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Join Date: Jul 2000
Location: Florida and West Virginia, USA
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Originally Posted by mark haflich
Thanks for publishing that in the equivalent to Greek. Perhaps somebody could dumb it down a bit.
Originally Posted by Manni01
As I understand it, SHVC will allow to embed various layers so that depending on the player's capabilities you can get various levels of quality. Think DTS-HD with a core and a lossless extension, but with more than one extension (something like core, Level1, level2, etc). If the player isn't very powerful, it will reproduce the video at core quality. As players have more and more power, they will be able to "read" more levels and achieve better quality. This is more efficient than having one stream per quality as each level uses the info contained in the lower levels.
MV-HEVC is the 3D equivalent for h265 of MVC for h264, which what is used to encode 3D blurays in full quality. So 3D Blurays use MVC, 3D 4K Blurays will use MV-HEVC.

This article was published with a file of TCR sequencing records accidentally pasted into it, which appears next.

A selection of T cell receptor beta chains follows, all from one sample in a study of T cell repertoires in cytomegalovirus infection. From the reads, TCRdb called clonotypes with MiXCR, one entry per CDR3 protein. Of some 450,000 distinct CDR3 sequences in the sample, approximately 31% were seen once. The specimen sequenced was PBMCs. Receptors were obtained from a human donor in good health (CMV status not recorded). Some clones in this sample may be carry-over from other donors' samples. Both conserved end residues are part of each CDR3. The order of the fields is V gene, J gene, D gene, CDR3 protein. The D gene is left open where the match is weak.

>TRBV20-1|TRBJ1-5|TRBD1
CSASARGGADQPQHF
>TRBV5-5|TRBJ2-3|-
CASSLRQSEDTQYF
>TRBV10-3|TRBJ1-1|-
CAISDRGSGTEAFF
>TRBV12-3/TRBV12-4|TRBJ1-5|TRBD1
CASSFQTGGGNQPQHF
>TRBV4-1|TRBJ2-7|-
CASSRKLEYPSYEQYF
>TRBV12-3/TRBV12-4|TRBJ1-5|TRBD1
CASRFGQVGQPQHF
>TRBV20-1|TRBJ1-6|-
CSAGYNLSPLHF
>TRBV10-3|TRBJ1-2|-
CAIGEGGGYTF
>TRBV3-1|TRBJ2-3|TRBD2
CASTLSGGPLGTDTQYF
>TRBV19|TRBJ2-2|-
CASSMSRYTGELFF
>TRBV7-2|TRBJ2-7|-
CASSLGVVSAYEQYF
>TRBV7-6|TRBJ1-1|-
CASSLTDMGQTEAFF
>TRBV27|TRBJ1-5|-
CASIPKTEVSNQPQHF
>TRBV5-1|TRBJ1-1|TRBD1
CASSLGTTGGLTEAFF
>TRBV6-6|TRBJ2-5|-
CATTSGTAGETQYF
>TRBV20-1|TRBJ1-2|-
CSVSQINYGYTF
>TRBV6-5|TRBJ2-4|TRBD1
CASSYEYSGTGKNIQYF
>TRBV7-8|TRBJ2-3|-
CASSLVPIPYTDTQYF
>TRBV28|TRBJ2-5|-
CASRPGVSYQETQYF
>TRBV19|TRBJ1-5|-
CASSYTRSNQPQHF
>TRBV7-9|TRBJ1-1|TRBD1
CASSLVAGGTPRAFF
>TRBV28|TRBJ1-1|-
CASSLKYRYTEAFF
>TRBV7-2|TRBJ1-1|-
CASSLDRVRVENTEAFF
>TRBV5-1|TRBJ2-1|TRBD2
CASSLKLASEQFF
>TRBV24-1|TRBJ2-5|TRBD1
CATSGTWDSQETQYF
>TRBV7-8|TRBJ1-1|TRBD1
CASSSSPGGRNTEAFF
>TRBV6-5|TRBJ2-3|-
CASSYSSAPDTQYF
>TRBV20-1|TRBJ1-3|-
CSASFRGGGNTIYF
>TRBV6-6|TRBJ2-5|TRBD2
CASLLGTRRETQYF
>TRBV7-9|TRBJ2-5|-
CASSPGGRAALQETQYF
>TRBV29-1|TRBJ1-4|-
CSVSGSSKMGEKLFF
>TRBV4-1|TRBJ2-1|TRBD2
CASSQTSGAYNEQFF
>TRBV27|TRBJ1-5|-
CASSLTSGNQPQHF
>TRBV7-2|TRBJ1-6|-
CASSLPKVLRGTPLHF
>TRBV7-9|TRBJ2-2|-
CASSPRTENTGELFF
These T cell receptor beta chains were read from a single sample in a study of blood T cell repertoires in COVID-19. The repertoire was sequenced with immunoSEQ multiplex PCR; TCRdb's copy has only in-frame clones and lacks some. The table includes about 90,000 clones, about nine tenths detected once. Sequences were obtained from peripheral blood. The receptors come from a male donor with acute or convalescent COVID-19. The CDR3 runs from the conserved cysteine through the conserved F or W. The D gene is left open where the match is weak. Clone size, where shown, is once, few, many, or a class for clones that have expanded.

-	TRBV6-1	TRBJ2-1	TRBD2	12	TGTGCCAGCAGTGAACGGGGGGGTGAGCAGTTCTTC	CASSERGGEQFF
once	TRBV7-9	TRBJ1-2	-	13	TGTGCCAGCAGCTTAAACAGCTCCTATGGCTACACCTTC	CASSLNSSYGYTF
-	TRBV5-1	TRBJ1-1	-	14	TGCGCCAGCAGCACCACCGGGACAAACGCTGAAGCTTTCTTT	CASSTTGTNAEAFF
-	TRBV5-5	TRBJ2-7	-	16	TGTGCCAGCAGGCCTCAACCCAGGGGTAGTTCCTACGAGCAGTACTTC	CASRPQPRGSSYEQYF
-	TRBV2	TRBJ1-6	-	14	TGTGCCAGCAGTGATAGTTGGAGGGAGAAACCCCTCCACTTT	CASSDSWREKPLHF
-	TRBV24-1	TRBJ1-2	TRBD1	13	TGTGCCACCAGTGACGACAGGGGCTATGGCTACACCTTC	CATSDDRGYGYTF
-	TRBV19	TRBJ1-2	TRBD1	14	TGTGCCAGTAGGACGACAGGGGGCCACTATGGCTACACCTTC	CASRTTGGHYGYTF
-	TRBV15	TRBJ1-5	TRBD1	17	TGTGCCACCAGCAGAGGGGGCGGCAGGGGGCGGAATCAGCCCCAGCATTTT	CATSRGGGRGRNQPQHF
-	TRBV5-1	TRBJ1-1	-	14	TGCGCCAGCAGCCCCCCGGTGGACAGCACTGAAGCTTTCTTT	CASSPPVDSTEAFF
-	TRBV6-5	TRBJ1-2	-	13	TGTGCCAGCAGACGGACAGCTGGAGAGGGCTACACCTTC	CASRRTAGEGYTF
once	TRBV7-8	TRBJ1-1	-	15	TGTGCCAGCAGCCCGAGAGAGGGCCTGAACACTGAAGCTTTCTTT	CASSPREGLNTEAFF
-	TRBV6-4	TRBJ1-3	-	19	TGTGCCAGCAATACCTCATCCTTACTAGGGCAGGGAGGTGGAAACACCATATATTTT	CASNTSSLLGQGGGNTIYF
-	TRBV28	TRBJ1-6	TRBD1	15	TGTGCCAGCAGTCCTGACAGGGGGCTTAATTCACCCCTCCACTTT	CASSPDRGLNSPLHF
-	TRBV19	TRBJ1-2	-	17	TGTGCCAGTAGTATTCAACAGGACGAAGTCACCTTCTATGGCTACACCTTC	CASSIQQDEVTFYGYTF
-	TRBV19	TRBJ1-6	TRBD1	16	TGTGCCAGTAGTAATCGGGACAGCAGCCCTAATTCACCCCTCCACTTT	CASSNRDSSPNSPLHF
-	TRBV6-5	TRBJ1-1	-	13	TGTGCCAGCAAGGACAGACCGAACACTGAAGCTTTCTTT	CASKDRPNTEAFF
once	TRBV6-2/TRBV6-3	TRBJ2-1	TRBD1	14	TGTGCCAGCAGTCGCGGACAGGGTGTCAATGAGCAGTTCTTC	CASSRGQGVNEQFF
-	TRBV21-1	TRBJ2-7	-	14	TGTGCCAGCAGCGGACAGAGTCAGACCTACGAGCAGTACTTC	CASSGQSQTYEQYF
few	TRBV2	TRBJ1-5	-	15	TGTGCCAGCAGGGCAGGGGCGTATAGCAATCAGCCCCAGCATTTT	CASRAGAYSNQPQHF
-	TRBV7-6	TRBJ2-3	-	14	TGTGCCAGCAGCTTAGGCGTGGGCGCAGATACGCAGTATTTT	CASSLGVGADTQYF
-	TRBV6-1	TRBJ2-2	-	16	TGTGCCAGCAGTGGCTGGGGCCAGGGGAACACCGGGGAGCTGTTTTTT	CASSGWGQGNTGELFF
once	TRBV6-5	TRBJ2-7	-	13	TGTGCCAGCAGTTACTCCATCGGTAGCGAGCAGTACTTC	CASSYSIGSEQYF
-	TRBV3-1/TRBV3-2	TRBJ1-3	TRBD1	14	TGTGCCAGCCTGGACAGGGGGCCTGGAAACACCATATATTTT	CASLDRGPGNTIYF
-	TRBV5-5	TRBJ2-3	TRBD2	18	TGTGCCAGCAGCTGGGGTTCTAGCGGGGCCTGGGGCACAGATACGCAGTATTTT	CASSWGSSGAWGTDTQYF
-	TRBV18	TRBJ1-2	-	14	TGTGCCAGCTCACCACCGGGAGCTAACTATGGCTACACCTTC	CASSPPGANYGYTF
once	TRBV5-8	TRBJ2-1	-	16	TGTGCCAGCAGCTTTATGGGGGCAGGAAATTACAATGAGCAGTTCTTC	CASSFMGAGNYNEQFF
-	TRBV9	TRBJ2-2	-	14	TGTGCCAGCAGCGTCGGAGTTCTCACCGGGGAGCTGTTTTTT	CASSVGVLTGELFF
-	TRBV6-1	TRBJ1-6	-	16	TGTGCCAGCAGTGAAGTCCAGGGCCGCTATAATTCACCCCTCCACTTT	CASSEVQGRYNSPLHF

SHVC could, for example, allow the main/core encoded layer to be 1080p/8-bit while the extension layer(s) could add the extra information to bring the resolution up to UHD or for increased bit depths, etc. The simpler codec used by for digital cinema does something similar where the main layer has 2K resolution and the extension adds the additional info bring it up to 4K. In this case the extension layer requires a much lower data rate to increase the resolution from 2K to 4K. This is done because most commercial cinemas still have 2K projectors while 4K is still rolling out. The same data source works with either 2K or 4K equipped cinemas.
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Last edited by Ron Jones; 08-18-2014 at 05:02 PM.